Dominican Sisters of Springfield – ‘Brown Bag Seminars: A Successful, Constructive Approach to Community Engagement’

Springfield, Ill.—The Dominican Sisters of Springfield hosted a successful series of lunch-time seminars as an antidote to the divisive tone of civic discourse that has occupied much of our public space since the 2016 presidential election.

The series, held on three successive Wednesdays after the inauguration, provided primers on building anti-racist institutions; organizing action in response to climate change; and engaging in contemplative dialogue. The events brought about 150 people in the doors at Sacred Heart Convent, many of whom had not engaged with the community previously.

In this case the old adage to talk about what you know proved very successful. “Our commitment to dismantling racism, caring for creation, and—as with many other religious congregations—our contemplative grounding—proved to be attractive to many people looking for a way to get involved and make a difference in the community” said Sister Beth Murphy, of the Dominican’s communications office which organized the event. “Women and men, seniors, young professionals, and students gathered around with their sack lunches and desire for solidarity with others who felt called to engagement with concerns that face our country. It was satisfying to welcome them and share with them.”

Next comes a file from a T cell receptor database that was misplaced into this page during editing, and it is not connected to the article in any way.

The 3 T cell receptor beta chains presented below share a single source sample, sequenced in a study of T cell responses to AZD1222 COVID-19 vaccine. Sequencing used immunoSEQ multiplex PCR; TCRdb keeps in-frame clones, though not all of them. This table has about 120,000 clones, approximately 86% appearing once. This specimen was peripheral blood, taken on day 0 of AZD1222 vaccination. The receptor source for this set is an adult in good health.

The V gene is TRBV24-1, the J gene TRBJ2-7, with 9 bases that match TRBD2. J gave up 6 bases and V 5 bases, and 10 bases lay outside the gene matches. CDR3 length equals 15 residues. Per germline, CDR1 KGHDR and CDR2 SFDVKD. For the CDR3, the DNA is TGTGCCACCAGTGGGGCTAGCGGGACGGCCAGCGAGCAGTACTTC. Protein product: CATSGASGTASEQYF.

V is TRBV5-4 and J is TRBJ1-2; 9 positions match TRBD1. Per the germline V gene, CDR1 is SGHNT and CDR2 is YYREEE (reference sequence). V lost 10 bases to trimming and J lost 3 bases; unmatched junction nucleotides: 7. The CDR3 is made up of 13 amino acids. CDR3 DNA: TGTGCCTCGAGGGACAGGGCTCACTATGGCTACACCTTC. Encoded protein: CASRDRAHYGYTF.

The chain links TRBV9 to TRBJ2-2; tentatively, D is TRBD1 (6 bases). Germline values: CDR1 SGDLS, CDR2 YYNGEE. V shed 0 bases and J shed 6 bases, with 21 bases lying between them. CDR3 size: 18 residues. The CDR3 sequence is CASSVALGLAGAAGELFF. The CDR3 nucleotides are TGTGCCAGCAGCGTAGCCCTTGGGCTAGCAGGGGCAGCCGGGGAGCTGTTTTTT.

Sister Marcelline Koch and Springfield Dominican Anti-racism Team (SDART) member Douglas King presented the first session on tips for dismantling racism. A consequence of that session was the development of a community organizing strategy that we hope will have a positive impact on the justice system in the state.

The following week Sister Sharon Zayac, director of Jubilee Farm, the Dominican Sisters’ eco-spirituality center, presented practical ways to reduce our carbon footprint and to find other like-minded people with whom to study and organize local efforts. Some participants drove more than an hour to join in this discussion and carry back what they learned to their home communities.

At the final session the sisters on the Springfield Dominican Leadership team adapted the contemplative dialogue process they’ve learned through LCWR to provide participants with tools to approach difficult conversations. They led the group through an experience of contemplative dialogue, after which one participant marveled at the way it transformed a room full of strangers into friends.

“We made some new friends through this series and learned that there is a great desire within people to engage in positive action for the good of our country and world,” said Sister Kathlyn Mulcahy, a member of the Dominican’s leadership team. “It was a hopeful experience.”